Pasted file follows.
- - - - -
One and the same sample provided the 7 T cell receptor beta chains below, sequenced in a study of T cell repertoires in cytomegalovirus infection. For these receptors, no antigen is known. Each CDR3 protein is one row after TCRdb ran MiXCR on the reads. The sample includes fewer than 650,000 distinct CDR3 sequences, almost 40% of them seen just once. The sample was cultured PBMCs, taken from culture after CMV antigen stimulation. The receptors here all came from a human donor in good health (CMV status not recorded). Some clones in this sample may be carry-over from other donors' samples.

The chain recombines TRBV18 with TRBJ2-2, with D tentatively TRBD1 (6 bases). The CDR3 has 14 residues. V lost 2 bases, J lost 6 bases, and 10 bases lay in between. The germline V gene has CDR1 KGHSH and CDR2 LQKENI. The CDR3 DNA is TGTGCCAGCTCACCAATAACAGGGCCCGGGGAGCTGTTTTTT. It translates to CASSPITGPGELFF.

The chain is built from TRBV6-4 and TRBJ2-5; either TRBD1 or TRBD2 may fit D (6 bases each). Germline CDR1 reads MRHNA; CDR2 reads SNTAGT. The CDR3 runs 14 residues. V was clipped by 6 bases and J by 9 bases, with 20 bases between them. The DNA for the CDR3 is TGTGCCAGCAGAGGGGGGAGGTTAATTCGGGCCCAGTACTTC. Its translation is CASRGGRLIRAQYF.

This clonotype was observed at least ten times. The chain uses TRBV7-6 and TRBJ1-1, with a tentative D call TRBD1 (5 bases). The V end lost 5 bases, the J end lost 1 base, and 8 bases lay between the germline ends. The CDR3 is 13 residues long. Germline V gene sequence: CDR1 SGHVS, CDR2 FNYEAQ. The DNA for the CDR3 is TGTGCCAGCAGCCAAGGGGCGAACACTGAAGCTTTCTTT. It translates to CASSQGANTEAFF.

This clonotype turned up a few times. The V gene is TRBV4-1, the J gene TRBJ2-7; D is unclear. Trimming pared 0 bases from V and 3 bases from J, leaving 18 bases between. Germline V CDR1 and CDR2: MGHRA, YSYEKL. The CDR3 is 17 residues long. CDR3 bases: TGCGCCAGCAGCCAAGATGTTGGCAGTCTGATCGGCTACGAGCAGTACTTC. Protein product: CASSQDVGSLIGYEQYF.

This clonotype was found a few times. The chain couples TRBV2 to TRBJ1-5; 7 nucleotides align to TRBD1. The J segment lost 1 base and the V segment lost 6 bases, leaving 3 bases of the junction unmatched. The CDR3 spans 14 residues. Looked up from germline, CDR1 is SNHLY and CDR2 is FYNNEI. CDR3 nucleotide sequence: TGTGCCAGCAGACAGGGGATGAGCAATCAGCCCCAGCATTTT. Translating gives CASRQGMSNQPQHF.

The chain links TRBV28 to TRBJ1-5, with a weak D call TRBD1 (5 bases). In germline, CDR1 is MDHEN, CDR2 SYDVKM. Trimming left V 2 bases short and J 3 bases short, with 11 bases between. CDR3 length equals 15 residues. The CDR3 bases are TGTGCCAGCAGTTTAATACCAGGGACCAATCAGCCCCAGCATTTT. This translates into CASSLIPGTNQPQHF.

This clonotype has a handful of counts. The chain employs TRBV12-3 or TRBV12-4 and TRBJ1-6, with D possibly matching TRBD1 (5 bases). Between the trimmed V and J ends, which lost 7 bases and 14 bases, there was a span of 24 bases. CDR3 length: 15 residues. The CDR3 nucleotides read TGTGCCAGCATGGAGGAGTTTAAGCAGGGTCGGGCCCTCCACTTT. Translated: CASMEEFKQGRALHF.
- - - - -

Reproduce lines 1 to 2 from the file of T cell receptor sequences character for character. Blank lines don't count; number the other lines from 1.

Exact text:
One and the same sample provided the 7 T cell receptor beta chains below, sequenced in a study of T cell repertoires in cytomegalovirus infection. For these receptors, no antigen is known. Each CDR3 protein is one row after TCRdb ran MiXCR on the reads. The sample includes fewer than 650,000 distinct CDR3 sequences, almost 40% of them seen just once. The sample was cultured PBMCs, taken from culture after CMV antigen stimulation. The receptors here all came from a human donor in good health (CMV status not recorded). Some clones in this sample may be carry-over from other donors' samples.

The chain recombines TRBV18 with TRBJ2-2, with D tentatively TRBD1 (6 bases). The CDR3 has 14 residues. V lost 2 bases, J lost 6 bases, and 10 bases lay in between. The germline V gene has CDR1 KGHSH and CDR2 LQKENI. The CDR3 DNA is TGTGCCAGCTCACCAATAACAGGGCCCGGGGAGCTGTTTTTT. It translates to CASSPITGPGELFF.